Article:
As the 2016 Presidential race heats up, talk of possibly having the first woman to hold the office is emerging. Proponents of the idea say “it’s about time we had a woman running things.” But looking back in history, there was a woman who many say was acting as the President of the United States years ago. In a play currently running at the George Street Playhouse, Mrs. Edith Wilson receives the credit for assuming the role of President when her husband, then President Woodrow Wilson, was stricken with a severe stroke. This play will only run through Sunday, Nov. 29.
A splendid wide stage allows a number of scenes to take place without pausing the action of the story being told. With a story written by Joe DiPietro and directed by Gordon Edelstein, the action moves seamlessly and at a quick pace which compliments the reality of all that took place. We meet Mrs. Edith Galt after she has lost a child and been widowed. Edith is an intelligent woman of her day who catches the eye of then President Woodrow Wilson who is in mourning after the death of his wife. They meet in the spring and by December they have wed. Not only is Wilson attracted to Edith for her physical assets, he also finds her enjoyable company who has opinions on current events of the day and is not afraid to express them.
As the romance is blossoming, political opponent Henry Cabot Lodge is continuing to build himself into a powerhouse in the U.S. Senate where he opposes President Wilson’s idealism especially his Fourteen Points and the concept of building the League of Nations. This battle weighs heavily on Wilson who is not a well man to begin with. Towards the end of the first act, Wilson suffers a stroke. When the action begins in Act II, Edith has established herself as the President’s advocate. She is determined to keep him in office even though he cannot function in everyday life. Only she and the doctor know how badly incapacitated he is and they are determined to keep it quiet. The remainder of the play shows the rest of Wilson’s time in office especially the fight for and eventual disappointment that accompanied the defeat of the ratification by the U.S. for entry into the League of Nations.
Mr. DiPietro has written a strong script for this play. It is one that shows that the politics of getting something passed in Washington D.C. involves a lot of compromising and negotiating. The use of dialog spoken like narration to the audience is especially effective in helping to set the scene and explain why something has taken place or how it affects the next set of actions. The characters are well developed and their actions in many cases make powerful inserts into the play which keeps the flow going. A prime example of this occurs in the second act when a bedridden Woodrow Wilson is wheeled onstage. The acting of John Glover depicting Wilson as an invalid brings the story to an entirely new level. Glover not only looks a lot like Wilson did, but he also captures the dropped side of the mouth and difficulty forming words that severe stroke patients suffer. Watching this take place provides a strong dichotomy between the energetic and idealistic man who starts the play to the one that still clings to his ideals but has no strength to be able to make them happen. So the actions of Mrs. Wilson make complete sense. Laila Robins’ portrayal of Mrs. Wilson has great depth in that she nurtures the husband who has fallen ill as well as crusades for him to try to carry out his mission.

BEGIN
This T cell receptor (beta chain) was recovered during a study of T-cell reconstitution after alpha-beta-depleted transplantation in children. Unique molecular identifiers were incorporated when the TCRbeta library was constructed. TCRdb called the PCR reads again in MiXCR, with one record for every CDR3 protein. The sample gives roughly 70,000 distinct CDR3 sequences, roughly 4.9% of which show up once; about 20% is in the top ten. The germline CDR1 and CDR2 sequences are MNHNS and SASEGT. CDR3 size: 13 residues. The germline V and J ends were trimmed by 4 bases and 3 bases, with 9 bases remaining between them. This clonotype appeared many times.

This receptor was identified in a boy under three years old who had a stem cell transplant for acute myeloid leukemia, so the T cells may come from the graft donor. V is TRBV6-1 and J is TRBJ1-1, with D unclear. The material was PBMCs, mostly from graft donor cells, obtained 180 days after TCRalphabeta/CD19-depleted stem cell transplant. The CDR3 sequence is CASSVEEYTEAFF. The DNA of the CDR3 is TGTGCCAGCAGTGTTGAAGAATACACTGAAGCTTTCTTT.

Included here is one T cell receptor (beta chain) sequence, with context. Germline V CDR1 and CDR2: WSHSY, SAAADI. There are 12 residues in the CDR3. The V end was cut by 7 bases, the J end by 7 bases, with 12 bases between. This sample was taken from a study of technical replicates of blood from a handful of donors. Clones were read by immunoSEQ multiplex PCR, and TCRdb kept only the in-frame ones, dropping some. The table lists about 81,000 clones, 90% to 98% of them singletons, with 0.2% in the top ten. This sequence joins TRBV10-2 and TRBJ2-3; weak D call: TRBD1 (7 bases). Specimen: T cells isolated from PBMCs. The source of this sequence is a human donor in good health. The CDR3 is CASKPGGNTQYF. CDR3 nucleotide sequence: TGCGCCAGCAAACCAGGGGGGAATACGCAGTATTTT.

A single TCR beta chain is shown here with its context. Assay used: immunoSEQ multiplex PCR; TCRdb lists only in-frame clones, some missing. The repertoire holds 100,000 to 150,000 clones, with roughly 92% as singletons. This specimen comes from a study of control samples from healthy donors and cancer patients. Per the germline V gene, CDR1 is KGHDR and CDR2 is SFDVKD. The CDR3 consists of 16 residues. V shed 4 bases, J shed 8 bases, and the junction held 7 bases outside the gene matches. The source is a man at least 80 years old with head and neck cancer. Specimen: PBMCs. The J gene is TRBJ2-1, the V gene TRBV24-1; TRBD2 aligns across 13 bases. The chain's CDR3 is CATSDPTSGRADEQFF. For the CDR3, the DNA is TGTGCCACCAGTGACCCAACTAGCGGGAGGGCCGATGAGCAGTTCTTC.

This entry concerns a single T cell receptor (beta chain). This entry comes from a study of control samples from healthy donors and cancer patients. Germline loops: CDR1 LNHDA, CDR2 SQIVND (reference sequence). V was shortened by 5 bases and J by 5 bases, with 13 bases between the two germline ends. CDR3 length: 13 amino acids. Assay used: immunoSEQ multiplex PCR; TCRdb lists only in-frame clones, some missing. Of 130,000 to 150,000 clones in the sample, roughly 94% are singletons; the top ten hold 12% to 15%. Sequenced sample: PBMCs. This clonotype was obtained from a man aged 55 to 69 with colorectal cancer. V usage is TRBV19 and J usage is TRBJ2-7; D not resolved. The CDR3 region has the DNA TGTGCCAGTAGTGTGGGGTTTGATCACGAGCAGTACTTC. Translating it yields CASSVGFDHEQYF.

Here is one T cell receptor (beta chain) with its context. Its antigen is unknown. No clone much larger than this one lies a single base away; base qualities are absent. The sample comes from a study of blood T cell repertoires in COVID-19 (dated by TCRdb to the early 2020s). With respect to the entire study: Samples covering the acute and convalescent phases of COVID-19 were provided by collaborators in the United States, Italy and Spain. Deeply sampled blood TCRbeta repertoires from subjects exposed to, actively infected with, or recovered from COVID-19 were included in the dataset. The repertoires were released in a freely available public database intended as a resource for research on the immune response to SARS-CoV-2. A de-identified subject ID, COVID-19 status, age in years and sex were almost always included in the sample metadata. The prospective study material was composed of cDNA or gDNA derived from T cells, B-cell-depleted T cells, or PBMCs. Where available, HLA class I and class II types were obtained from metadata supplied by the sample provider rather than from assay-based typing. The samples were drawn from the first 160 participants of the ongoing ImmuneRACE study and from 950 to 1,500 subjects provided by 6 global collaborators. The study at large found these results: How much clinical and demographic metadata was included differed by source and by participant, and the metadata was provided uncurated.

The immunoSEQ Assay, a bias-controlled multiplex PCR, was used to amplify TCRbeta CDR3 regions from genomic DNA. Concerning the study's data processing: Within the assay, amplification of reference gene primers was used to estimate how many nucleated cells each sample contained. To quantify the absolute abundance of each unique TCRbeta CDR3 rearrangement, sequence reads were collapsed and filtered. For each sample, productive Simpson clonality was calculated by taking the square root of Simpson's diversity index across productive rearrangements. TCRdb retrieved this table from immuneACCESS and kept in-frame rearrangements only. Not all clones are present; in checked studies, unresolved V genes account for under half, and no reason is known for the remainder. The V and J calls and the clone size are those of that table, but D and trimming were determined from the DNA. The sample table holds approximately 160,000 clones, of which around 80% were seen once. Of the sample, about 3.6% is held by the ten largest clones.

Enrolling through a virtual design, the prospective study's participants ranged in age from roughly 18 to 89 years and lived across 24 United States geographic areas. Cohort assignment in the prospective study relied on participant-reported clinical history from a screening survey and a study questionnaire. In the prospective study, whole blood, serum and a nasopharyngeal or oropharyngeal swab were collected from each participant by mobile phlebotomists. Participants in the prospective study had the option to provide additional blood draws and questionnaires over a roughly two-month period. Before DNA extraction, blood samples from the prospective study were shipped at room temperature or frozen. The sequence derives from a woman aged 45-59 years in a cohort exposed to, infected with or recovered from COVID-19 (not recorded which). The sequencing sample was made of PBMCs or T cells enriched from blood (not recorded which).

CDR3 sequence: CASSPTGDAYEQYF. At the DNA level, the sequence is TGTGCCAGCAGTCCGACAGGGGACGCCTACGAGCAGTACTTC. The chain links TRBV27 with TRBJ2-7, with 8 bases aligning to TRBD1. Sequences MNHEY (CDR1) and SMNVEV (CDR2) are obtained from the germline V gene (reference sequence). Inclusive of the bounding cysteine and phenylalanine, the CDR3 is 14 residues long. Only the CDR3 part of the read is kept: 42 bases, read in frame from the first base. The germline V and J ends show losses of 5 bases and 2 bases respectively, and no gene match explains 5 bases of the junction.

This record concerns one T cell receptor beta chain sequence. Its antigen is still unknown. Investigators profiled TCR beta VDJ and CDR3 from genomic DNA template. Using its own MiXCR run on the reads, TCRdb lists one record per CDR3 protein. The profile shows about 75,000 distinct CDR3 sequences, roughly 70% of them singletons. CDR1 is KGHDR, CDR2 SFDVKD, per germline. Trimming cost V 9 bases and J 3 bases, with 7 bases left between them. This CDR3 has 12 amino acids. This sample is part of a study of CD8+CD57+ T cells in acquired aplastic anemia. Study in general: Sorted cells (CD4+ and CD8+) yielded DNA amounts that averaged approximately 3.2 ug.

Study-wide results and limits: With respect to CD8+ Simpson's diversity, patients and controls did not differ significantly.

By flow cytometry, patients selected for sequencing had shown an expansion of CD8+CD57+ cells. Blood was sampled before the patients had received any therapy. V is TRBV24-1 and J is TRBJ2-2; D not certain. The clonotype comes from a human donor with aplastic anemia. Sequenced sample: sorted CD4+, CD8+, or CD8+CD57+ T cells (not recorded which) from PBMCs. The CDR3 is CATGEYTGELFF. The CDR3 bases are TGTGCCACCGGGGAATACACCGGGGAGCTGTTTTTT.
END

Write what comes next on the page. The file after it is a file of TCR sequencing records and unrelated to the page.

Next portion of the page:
The subject is interesting, the staging and setting well done, the script is powerful and the actors bring life to their characters in many different ways as described above with Glover and Robins. Sherman Howard plays Senator Henry Cabot Lodge whose ambitious quest for power runs rough shot over the President and his team. Vice President Thomas Marshall is played by Richmond Hoxie. He does a good job showing how incidental the role of the Vice President was in by-gone days. Michael McGrath plays Secretary Joe Tumulty who is a middleman between all sources which he portrays with the concern that he is not understanding all that is going on. Stephen Spinella plays Colonel Edward House and Stephen Barker Turner plays Dr. Cary Grayson; both of whom are pivotal to the life and workings of the President. One, the doctor, is willing to accept Wilson’s problems. Colonel House is deceptive and wounds Wilson emotionally.
This is a drama that is well worth going to see. Anyone who has an interest in history will find this fascinating to see. It also is intriguing for those who want to watch on stage politics at work as well as how critical relationships are to the success of the presidency and issues in Congress.
Tickets can be purchased on the George Street Playhouse’s website along with more information about the show.